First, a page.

• Brand stories where companies talk about their brands in a way where people can form an emotional connection with it.
  • Product stories that explain why the particular products will make your life better.
  • Recruiting stories, and if there are brand stories around an organization then this should be translated into what it means for your recruiting department and for hiring the best talent.
  • Success stories, these end up being case studies and white papers, which provide the proof of your product or service.

Your business must never tell stories that are excuses. If things go wrong, your business needs to be prepared to address things honestly and openly, and then move forward.

Reasons Why Your Business Story Failed

  • Leading a story with facts doesn’t engage people and is really boring. Facts end up being “what” and “how” stories, which don’t sell. People buy on feelings and then they use facts to justify purchase decisions.
  • A story that serves up too much information. Caplinger refers to this as story stew, and this story contains too much detail and industry jargon. This type of story overwhelms an audience and deters them from making a decision.
  • The brain disregards 99 percent of all it perceives and is constantly filtering for what is unique. People need contrast to make decisions, so companies need to make sure their stories don’t fail to be remarkable.

Process of Storytelling

If you want it to be successful, storytelling needs to start at the top of the organization. Every business leader and C-level executive should embrace the concept of being a chief storytelling officer of their company, because you can’t drive a story up through an organization, but you can only drive it down from the top.

Tips for Creating Stories That Sell

  • A business needs to lead with emotion. People make purchase decisions based on some type of emotional and personal driver. It’s all about “what will it do for me, how will it help me,” etc. Apple’s signature campaign does this very well by showing how Apple’s products have changed the way people listen, live, learn, play, etc., and it talks about the company’s reason to exist.
  •  A business needs to be in touch with its “why.” It is why you do you what you do, it’s your purpose for being, and it’s your passion. Zencos has worked on their “why” and why they want to differentiate themselves amongst over business intelligence vendors. They wanted to be a company that was able deliver to customers what they were promising on time and on budget. They also wanted to be a company that focused on building relationships with their customers.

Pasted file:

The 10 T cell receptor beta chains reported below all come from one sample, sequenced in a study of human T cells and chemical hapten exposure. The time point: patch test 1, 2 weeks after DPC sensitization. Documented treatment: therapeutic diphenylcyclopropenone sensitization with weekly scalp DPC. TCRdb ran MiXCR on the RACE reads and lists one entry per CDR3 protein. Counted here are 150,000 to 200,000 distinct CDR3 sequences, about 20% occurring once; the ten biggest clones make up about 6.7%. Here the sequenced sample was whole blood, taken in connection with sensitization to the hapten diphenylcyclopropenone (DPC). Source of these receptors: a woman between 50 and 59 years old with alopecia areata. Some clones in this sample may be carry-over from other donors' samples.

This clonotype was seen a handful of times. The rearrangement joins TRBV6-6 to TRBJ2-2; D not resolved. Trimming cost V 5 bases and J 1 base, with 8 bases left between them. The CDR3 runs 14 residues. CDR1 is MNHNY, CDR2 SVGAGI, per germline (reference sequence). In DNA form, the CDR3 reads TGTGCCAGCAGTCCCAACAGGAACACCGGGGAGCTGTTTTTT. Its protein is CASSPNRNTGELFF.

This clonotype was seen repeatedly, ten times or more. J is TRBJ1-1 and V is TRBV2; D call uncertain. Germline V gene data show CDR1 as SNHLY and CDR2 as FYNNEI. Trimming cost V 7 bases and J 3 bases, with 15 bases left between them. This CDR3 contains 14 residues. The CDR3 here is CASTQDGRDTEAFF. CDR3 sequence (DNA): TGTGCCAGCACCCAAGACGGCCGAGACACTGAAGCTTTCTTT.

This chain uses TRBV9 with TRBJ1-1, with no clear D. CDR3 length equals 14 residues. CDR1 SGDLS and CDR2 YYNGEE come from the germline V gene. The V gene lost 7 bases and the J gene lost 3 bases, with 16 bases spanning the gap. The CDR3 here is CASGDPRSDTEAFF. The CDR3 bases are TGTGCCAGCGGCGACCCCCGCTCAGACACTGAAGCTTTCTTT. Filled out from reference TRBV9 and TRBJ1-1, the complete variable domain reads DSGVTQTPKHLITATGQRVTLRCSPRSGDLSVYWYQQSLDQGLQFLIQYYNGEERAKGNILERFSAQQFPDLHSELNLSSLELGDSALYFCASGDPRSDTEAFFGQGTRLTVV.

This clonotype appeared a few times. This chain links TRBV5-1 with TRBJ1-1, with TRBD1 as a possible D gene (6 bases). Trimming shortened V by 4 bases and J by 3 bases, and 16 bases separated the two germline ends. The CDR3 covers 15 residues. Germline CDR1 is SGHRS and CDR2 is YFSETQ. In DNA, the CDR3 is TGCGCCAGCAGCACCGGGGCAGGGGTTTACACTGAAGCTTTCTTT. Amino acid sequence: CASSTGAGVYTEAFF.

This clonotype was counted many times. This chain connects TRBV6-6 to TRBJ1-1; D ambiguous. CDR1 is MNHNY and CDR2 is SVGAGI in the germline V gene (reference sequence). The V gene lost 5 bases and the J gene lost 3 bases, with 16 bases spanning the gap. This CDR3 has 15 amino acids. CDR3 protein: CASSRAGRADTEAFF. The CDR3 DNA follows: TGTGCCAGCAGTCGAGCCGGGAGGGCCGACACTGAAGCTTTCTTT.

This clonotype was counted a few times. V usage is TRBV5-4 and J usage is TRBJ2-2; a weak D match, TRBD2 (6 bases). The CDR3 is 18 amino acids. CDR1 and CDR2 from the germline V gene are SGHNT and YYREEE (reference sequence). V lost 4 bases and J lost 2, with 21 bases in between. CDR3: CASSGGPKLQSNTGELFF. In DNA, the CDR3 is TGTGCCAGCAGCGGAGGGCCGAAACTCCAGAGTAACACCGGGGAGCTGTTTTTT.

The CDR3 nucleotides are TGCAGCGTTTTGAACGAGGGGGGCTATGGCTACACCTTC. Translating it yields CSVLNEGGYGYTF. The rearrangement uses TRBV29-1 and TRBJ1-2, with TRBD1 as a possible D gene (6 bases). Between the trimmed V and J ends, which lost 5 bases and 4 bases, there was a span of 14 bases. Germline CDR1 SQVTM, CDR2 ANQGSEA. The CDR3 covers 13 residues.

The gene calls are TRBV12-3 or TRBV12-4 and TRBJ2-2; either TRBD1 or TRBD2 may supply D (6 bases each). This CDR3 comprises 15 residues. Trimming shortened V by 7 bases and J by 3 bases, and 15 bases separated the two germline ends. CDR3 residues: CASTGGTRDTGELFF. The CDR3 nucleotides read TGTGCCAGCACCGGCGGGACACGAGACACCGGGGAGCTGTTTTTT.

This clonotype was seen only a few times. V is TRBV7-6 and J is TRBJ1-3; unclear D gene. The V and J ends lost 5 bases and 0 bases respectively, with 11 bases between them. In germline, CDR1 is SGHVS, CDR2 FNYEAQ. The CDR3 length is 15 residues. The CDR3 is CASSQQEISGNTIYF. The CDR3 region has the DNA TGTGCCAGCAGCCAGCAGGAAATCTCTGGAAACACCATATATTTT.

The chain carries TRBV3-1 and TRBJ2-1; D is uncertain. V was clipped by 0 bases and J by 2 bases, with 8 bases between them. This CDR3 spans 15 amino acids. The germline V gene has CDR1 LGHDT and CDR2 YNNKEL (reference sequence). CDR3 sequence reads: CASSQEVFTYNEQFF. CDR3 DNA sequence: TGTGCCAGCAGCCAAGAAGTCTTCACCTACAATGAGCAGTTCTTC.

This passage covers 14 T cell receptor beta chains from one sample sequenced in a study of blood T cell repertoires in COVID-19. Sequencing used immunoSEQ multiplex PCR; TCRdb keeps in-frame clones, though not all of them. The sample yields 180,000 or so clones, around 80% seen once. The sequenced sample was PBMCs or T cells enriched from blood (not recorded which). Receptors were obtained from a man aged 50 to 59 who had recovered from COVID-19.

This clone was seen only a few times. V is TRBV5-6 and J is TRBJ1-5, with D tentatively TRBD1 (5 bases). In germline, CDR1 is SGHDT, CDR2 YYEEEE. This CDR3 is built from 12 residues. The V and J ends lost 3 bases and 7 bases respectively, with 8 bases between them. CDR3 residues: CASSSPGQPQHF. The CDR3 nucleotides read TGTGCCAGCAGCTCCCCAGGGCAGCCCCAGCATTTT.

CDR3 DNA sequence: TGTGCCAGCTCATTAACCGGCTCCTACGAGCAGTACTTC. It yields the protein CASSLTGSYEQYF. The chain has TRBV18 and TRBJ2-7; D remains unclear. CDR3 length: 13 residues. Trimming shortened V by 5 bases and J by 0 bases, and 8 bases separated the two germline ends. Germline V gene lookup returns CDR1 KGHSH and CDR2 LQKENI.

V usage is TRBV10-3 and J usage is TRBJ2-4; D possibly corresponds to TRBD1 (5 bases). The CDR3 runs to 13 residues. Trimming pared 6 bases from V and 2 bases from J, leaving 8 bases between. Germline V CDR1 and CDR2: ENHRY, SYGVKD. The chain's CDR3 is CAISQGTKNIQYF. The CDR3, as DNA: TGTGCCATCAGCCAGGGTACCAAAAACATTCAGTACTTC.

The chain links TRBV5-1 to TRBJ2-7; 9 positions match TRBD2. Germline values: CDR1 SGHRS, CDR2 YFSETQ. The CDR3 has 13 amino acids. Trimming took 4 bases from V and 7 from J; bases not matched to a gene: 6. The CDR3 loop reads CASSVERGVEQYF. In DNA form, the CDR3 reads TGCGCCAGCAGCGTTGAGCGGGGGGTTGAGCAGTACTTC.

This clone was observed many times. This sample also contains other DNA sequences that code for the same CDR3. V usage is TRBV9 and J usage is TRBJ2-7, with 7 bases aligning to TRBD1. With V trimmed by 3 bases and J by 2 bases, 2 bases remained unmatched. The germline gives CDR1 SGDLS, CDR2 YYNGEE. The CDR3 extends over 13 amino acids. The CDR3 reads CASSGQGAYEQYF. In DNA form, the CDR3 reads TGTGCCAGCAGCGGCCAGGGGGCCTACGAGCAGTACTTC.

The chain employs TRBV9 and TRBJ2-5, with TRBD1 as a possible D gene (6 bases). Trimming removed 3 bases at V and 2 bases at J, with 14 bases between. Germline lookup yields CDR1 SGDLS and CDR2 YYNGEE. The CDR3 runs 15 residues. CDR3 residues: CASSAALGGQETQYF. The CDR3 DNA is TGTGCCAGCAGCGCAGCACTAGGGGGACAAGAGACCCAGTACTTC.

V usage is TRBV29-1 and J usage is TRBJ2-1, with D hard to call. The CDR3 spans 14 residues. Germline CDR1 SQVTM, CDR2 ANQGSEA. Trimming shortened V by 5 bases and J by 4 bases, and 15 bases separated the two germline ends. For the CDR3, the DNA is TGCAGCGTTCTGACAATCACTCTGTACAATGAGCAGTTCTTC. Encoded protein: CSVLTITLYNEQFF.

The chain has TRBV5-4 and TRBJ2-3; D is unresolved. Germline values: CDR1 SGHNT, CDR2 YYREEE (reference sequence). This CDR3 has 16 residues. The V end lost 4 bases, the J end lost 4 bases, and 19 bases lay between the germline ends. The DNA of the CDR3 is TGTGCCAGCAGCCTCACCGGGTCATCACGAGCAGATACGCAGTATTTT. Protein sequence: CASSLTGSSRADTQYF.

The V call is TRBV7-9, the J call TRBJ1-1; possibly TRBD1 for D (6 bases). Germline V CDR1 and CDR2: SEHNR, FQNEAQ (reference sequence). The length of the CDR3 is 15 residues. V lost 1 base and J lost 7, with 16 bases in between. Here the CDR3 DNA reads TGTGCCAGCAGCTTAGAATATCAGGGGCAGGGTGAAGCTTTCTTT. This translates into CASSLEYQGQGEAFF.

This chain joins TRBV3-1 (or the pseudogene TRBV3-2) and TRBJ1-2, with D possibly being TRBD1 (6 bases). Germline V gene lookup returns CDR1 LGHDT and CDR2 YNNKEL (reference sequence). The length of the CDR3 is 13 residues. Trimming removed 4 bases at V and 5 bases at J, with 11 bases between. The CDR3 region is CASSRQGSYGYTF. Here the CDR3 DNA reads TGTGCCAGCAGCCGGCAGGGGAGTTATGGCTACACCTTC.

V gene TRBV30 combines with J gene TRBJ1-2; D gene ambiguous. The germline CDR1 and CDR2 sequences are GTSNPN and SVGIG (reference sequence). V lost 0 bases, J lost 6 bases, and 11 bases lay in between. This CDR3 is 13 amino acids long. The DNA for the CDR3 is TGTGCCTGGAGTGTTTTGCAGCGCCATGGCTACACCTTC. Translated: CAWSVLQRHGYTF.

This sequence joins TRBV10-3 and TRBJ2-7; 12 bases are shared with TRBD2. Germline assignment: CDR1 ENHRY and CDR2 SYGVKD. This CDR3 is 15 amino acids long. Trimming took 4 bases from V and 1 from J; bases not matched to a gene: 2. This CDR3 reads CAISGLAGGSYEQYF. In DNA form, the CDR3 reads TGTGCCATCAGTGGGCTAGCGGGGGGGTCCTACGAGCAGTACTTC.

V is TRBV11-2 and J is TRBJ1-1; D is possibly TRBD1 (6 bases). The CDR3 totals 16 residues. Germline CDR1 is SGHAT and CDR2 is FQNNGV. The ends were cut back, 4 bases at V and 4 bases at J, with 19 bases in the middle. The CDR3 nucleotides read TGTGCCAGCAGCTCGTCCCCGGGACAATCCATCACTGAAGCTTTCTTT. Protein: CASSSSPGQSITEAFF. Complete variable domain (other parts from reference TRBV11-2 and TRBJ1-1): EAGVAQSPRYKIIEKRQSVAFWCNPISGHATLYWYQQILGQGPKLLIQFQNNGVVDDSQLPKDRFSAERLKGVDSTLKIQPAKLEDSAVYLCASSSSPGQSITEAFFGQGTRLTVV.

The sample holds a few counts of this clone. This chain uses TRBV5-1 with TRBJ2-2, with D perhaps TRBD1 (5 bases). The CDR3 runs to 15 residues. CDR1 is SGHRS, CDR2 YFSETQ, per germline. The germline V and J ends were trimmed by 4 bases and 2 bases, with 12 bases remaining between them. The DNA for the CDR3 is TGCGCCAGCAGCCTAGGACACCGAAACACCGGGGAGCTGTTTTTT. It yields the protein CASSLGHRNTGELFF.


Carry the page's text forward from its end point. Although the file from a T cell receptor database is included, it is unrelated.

• It is important that a business understand its buyer’s mindset, which is composed of beliefs, values, biases, and personal experiences. People like to work with people who see and believe things similar to themselves. Target did this very well by creating a great campaign that allows millenials to buy a product that will end up helping their community by feeding people. This campaign helps understand the mindset of millenials who care about their community and want to look and feel good.
  • A business needs to find common ground. As a business researches their customer’s beliefs, biases, etc., they then have to map that against their own. Once they do that, that’s the realm from which all story flows.
  • Stories need to be visual to drive understanding. A businesses needs to include visualization and visualization exercises in the process of conceiving the stories. Telling Media creates these visuals when they are working with executives on their narratives, and then sometimes these end up as precursors to infographics.

Example of a Zencos Infographic

Final thought: When a business talks clearly about why they do what they do and what they do, they will naturally attract the right customers.

Written by Polina Opelbaum, editor of ProfNet, a service that helps journalists connect with expert sources.  To read more from Polina, check out her blog on ProfNet Connect.